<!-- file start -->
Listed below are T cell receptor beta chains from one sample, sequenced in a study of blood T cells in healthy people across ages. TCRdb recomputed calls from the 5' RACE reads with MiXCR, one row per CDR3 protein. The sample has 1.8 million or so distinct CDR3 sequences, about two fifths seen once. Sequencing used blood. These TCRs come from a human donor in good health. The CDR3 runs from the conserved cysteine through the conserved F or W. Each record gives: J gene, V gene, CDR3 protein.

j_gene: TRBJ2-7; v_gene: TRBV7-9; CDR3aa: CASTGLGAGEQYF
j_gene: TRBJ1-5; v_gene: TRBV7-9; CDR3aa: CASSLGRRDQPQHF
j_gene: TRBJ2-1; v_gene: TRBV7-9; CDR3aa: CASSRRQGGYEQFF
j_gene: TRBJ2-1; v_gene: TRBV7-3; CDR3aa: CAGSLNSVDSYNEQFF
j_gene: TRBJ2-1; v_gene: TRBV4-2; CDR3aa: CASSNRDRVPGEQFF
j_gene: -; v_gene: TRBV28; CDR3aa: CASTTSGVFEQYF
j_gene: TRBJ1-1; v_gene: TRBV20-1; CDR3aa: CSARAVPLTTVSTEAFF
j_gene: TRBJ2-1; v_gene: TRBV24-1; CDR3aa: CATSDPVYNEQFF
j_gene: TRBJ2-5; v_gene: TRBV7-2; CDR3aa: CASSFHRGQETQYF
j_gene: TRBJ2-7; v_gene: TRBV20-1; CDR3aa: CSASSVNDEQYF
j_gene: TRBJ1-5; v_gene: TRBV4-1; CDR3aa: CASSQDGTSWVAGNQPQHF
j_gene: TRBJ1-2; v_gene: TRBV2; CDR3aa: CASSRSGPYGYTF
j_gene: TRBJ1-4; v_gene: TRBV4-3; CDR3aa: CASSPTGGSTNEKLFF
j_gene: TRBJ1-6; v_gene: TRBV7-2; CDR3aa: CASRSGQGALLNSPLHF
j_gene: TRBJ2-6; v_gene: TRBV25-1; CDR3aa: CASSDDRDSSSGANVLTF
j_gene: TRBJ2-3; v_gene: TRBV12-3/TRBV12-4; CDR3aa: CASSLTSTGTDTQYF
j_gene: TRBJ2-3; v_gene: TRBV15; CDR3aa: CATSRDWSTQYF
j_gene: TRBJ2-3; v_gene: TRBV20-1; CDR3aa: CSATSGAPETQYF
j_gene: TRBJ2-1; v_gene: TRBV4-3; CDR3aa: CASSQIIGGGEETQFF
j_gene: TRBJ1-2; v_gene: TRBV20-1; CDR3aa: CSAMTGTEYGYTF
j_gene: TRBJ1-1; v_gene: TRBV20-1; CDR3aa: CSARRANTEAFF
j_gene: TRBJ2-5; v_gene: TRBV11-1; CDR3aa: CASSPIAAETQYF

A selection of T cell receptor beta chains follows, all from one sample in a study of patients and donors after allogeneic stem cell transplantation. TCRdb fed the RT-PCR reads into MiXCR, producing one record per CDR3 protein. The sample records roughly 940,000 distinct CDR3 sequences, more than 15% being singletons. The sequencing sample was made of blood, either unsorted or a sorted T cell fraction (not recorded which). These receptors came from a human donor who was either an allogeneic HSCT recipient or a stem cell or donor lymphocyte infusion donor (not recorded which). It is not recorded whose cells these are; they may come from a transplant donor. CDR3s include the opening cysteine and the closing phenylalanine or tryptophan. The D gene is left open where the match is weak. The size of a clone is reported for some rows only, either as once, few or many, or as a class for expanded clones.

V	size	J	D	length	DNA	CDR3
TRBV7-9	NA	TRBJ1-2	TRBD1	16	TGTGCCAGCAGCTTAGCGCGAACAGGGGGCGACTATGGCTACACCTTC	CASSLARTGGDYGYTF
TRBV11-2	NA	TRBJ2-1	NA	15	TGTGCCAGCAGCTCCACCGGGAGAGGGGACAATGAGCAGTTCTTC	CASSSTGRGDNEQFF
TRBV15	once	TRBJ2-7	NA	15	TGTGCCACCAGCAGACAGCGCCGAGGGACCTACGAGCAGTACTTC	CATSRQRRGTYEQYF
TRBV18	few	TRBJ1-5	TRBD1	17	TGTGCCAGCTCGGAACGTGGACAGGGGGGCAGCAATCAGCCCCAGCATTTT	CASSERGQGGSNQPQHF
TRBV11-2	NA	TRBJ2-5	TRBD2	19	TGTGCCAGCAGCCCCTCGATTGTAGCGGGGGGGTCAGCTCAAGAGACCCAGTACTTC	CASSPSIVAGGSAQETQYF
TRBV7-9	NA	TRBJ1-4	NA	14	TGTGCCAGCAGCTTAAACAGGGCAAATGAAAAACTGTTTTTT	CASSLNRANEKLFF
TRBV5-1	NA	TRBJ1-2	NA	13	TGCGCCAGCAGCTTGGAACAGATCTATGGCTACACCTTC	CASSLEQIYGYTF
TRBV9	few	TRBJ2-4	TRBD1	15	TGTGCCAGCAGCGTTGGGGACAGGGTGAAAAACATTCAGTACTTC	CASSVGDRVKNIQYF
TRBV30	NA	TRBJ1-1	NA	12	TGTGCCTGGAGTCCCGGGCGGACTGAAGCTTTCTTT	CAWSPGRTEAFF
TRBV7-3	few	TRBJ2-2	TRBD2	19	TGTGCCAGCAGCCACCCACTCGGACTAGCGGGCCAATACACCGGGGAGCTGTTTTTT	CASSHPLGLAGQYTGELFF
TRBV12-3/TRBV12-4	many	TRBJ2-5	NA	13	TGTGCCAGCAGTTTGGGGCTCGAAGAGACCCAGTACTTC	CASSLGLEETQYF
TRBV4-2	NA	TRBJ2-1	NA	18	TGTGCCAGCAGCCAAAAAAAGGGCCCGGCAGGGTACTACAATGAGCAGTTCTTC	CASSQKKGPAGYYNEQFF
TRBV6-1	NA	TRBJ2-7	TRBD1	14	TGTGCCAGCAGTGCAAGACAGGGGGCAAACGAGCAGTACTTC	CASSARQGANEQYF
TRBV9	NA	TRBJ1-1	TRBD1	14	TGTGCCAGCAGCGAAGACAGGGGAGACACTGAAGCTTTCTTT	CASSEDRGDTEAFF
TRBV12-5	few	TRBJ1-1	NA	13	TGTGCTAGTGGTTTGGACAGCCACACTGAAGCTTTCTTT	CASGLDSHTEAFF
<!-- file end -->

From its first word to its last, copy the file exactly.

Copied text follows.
Listed below are T cell receptor beta chains from one sample, sequenced in a study of blood T cells in healthy people across ages. TCRdb recomputed calls from the 5' RACE reads with MiXCR, one row per CDR3 protein. The sample has 1.8 million or so distinct CDR3 sequences, about two fifths seen once. Sequencing used blood. These TCRs come from a human donor in good health. The CDR3 runs from the conserved cysteine through the conserved F or W. Each record gives: J gene, V gene, CDR3 protein.

j_gene: TRBJ2-7; v_gene: TRBV7-9; CDR3aa: CASTGLGAGEQYF
j_gene: TRBJ1-5; v_gene: TRBV7-9; CDR3aa: CASSLGRRDQPQHF
j_gene: TRBJ2-1; v_gene: TRBV7-9; CDR3aa: CASSRRQGGYEQFF
j_gene: TRBJ2-1; v_gene: TRBV7-3; CDR3aa: CAGSLNSVDSYNEQFF
j_gene: TRBJ2-1; v_gene: TRBV4-2; CDR3aa: CASSNRDRVPGEQFF
j_gene: -; v_gene: TRBV28; CDR3aa: CASTTSGVFEQYF
j_gene: TRBJ1-1; v_gene: TRBV20-1; CDR3aa: CSARAVPLTTVSTEAFF
j_gene: TRBJ2-1; v_gene: TRBV24-1; CDR3aa: CATSDPVYNEQFF
j_gene: TRBJ2-5; v_gene: TRBV7-2; CDR3aa: CASSFHRGQETQYF
j_gene: TRBJ2-7; v_gene: TRBV20-1; CDR3aa: CSASSVNDEQYF
j_gene: TRBJ1-5; v_gene: TRBV4-1; CDR3aa: CASSQDGTSWVAGNQPQHF
j_gene: TRBJ1-2; v_gene: TRBV2; CDR3aa: CASSRSGPYGYTF
j_gene: TRBJ1-4; v_gene: TRBV4-3; CDR3aa: CASSPTGGSTNEKLFF
j_gene: TRBJ1-6; v_gene: TRBV7-2; CDR3aa: CASRSGQGALLNSPLHF
j_gene: TRBJ2-6; v_gene: TRBV25-1; CDR3aa: CASSDDRDSSSGANVLTF
j_gene: TRBJ2-3; v_gene: TRBV12-3/TRBV12-4; CDR3aa: CASSLTSTGTDTQYF
j_gene: TRBJ2-3; v_gene: TRBV15; CDR3aa: CATSRDWSTQYF
j_gene: TRBJ2-3; v_gene: TRBV20-1; CDR3aa: CSATSGAPETQYF
j_gene: TRBJ2-1; v_gene: TRBV4-3; CDR3aa: CASSQIIGGGEETQFF
j_gene: TRBJ1-2; v_gene: TRBV20-1; CDR3aa: CSAMTGTEYGYTF
j_gene: TRBJ1-1; v_gene: TRBV20-1; CDR3aa: CSARRANTEAFF
j_gene: TRBJ2-5; v_gene: TRBV11-1; CDR3aa: CASSPIAAETQYF

A selection of T cell receptor beta chains follows, all from one sample in a study of patients and donors after allogeneic stem cell transplantation. TCRdb fed the RT-PCR reads into MiXCR, producing one record per CDR3 protein. The sample records roughly 940,000 distinct CDR3 sequences, more than 15% being singletons. The sequencing sample was made of blood, either unsorted or a sorted T cell fraction (not recorded which). These receptors came from a human donor who was either an allogeneic HSCT recipient or a stem cell or donor lymphocyte infusion donor (not recorded which). It is not recorded whose cells these are; they may come from a transplant donor. CDR3s include the opening cysteine and the closing phenylalanine or tryptophan. The D gene is left open where the match is weak. The size of a clone is reported for some rows only, either as once, few or many, or as a class for expanded clones.

V	size	J	D	length	DNA	CDR3
TRBV7-9	NA	TRBJ1-2	TRBD1	16	TGTGCCAGCAGCTTAGCGCGAACAGGGGGCGACTATGGCTACACCTTC	CASSLARTGGDYGYTF
TRBV11-2	NA	TRBJ2-1	NA	15	TGTGCCAGCAGCTCCACCGGGAGAGGGGACAATGAGCAGTTCTTC	CASSSTGRGDNEQFF
TRBV15	once	TRBJ2-7	NA	15	TGTGCCACCAGCAGACAGCGCCGAGGGACCTACGAGCAGTACTTC	CATSRQRRGTYEQYF
TRBV18	few	TRBJ1-5	TRBD1	17	TGTGCCAGCTCGGAACGTGGACAGGGGGGCAGCAATCAGCCCCAGCATTTT	CASSERGQGGSNQPQHF
TRBV11-2	NA	TRBJ2-5	TRBD2	19	TGTGCCAGCAGCCCCTCGATTGTAGCGGGGGGGTCAGCTCAAGAGACCCAGTACTTC	CASSPSIVAGGSAQETQYF
TRBV7-9	NA	TRBJ1-4	NA	14	TGTGCCAGCAGCTTAAACAGGGCAAATGAAAAACTGTTTTTT	CASSLNRANEKLFF
TRBV5-1	NA	TRBJ1-2	NA	13	TGCGCCAGCAGCTTGGAACAGATCTATGGCTACACCTTC	CASSLEQIYGYTF
TRBV9	few	TRBJ2-4	TRBD1	15	TGTGCCAGCAGCGTTGGGGACAGGGTGAAAAACATTCAGTACTTC	CASSVGDRVKNIQYF
TRBV30	NA	TRBJ1-1	NA	12	TGTGCCTGGAGTCCCGGGCGGACTGAAGCTTTCTTT	CAWSPGRTEAFF
TRBV7-3	few	TRBJ2-2	TRBD2	19	TGTGCCAGCAGCCACCCACTCGGACTAGCGGGCCAATACACCGGGGAGCTGTTTTTT	CASSHPLGLAGQYTGELFF
TRBV12-3/TRBV12-4	many	TRBJ2-5	NA	13	TGTGCCAGCAGTTTGGGGCTCGAAGAGACCCAGTACTTC	CASSLGLEETQYF
TRBV4-2	NA	TRBJ2-1	NA	18	TGTGCCAGCAGCCAAAAAAAGGGCCCGGCAGGGTACTACAATGAGCAGTTCTTC	CASSQKKGPAGYYNEQFF
TRBV6-1	NA	TRBJ2-7	TRBD1	14	TGTGCCAGCAGTGCAAGACAGGGGGCAAACGAGCAGTACTTC	CASSARQGANEQYF
TRBV9	NA	TRBJ1-1	TRBD1	14	TGTGCCAGCAGCGAAGACAGGGGAGACACTGAAGCTTTCTTT	CASSEDRGDTEAFF
TRBV12-5	few	TRBJ1-1	NA	13	TGTGCTAGTGGTTTGGACAGCCACACTGAAGCTTTCTTT	CASGLDSHTEAFF